In my previous post, I referred to certain uses of the phrase “I’ll pray for you” as passive-aggressive. But being passive-aggressive doesn’t have to be a bad thing — it can be your friend when dealing with certain types of Christians, especially on debate boards but also in “real life” if you happen to be faced with a particularly belligerent person.
I’ve found that the best way to win a confrontation with a Christian is to out-Christian them — be a better Christian than they are. Be meek, mild, accepting — even loving — and non-judgmental and non-confrontational. Turn the other cheek, and all that.
The Christian(s) you’re arguing with won’t find your demeanor convincing, any more than they’ll find your arguments convincing — they never do. But when you’re arguing with a Christian, the goal isn’t (or shouldn’t be) to de-convert them and convince them that their religion is wrong.
Realistically speaking, that’s not going to happen even if you’ve got an airtight argument and the Christian’s got nothing. Dogma is a powerful thing. But fortunately, it’s also an obvious thing, to any lurkers or onlookers or other spectators.
When arguing with a Christian the goal is (or should be) to demonstrate to onlookers that you’re the one who’s right — or at least that you’ve got a valid argument and that the Christian’s argument has some serious flaws.
So, how do you out-Christian a Christian in a fight? It’s not hard, at least not if you define “Christian” as someone who follows Jesus’ instructions to his followers.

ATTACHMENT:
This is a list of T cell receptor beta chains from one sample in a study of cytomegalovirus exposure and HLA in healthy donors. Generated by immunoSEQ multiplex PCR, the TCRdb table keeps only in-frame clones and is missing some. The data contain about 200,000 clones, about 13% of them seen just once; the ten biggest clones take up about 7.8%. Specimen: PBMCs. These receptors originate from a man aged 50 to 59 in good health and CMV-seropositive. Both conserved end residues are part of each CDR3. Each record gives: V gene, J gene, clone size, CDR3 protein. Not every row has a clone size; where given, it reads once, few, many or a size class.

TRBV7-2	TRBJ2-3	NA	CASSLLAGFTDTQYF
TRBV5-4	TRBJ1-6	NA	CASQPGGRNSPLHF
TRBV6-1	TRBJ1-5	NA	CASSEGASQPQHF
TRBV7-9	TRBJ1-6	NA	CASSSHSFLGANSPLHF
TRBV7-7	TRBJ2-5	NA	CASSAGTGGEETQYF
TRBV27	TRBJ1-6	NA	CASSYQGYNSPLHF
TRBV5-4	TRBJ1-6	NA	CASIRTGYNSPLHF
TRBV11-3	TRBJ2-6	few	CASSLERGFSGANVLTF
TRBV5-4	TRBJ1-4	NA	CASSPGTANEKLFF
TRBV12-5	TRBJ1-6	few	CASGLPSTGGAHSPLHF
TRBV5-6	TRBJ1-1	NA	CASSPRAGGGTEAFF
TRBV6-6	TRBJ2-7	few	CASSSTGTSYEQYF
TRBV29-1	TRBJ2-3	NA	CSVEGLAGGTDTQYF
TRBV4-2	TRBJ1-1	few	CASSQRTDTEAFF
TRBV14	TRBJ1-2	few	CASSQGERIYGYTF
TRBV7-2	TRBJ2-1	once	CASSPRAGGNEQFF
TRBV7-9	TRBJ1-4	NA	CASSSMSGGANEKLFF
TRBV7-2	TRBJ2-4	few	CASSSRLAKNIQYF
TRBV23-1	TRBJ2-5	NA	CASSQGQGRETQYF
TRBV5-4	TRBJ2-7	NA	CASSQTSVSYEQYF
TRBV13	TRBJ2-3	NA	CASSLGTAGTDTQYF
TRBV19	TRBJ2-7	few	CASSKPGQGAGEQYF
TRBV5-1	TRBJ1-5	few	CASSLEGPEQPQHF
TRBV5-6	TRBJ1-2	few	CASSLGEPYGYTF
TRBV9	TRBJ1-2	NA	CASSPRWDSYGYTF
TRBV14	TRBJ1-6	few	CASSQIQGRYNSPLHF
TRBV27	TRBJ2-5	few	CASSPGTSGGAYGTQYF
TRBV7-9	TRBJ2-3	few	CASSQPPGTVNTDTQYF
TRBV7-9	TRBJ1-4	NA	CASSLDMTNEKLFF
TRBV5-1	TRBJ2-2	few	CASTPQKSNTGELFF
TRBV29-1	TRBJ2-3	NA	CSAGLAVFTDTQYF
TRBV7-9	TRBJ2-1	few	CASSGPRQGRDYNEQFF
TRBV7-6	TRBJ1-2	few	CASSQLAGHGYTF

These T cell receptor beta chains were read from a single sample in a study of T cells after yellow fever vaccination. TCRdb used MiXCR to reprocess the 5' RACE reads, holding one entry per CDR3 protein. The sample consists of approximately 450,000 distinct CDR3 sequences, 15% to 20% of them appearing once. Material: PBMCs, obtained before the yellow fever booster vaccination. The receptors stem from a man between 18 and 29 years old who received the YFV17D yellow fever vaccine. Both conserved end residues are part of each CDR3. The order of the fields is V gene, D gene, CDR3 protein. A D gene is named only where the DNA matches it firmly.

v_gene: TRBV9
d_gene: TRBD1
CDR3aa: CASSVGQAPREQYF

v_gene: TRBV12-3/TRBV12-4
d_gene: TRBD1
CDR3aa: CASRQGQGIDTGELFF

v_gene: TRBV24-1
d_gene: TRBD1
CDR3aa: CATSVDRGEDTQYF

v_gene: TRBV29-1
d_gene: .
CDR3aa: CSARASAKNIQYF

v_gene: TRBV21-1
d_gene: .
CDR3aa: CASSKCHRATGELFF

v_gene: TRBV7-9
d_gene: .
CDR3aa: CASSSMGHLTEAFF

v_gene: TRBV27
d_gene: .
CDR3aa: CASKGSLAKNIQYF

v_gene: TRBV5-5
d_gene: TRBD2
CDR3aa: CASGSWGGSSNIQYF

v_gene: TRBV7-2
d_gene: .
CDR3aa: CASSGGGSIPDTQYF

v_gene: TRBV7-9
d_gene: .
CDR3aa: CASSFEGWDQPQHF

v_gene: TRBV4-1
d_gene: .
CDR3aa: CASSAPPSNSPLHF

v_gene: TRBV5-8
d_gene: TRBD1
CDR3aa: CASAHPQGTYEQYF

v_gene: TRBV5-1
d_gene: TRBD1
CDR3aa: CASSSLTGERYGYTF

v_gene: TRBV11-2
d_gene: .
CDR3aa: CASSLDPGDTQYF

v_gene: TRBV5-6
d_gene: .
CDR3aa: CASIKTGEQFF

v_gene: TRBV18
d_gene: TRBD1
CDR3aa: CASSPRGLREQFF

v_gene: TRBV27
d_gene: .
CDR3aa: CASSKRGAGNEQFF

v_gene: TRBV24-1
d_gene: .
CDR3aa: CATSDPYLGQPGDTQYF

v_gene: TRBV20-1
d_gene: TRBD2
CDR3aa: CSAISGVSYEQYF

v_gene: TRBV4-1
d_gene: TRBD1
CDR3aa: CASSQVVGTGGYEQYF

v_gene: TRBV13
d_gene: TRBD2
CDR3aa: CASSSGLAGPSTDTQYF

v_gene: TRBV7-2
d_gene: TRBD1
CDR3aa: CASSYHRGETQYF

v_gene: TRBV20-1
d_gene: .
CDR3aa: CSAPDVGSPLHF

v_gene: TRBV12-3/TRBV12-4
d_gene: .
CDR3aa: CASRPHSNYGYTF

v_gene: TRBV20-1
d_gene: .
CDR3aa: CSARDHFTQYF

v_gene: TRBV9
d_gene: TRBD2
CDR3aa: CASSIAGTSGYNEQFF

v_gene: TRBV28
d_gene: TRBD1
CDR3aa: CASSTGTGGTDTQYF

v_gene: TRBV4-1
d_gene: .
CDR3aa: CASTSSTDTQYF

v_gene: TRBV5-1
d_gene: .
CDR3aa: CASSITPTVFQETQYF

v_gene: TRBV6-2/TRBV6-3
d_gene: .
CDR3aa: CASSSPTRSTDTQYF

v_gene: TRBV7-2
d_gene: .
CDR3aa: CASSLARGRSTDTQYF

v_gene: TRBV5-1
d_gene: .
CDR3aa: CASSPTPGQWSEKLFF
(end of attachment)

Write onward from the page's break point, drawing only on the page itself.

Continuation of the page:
Jesus said (according to the Bible, anyway) that you shouldn’t be judgmental, and that you should treat everybody well, even those who curse you or do you harm. Jesus said you shouldn’t act like it’s your place to point out the moral failings of others, at least not until you’ve managed to get rid of all your own failings.
So when you’re arguing with a Christian, and you want to come off looking like the “good guy” while still winning the argument, don’t cast aspersions on the Christian’s moral character or motives — leave the judging and condemning to the guy who claims to worship someone who commanded, “Judge not, that ye not be judged; condemn not, that ye not be condemned.”
Don’t declare that there’s no reason to believe in any deities — just declare that you’ve been unable to find such a reason, and ask your Christian buddy for help. When he offers something he considers a good reason, don’t tell him he’s wrong, just explain your own logical (or other) objections, not as criticisms of his belief but simply as a personal “testimony” (Christians love personal testimonies) of why it doesn’t work for you.
Then ask him to clear up the logical (or other) problem you’re having with his argument. If he can’t, maybe you can ask him to help you out by supplying some other reason you should believe in his magical sky-daddy (although, of course, you don’t want to use the phrase “magical sky-daddy”).
And then repeat the process. Explain why his reason isn’t working for you (and make sure you phrase it that way, that it’s not working for you because of the logical contradictions — not that the contradictions invalidate the argument for any sensible person).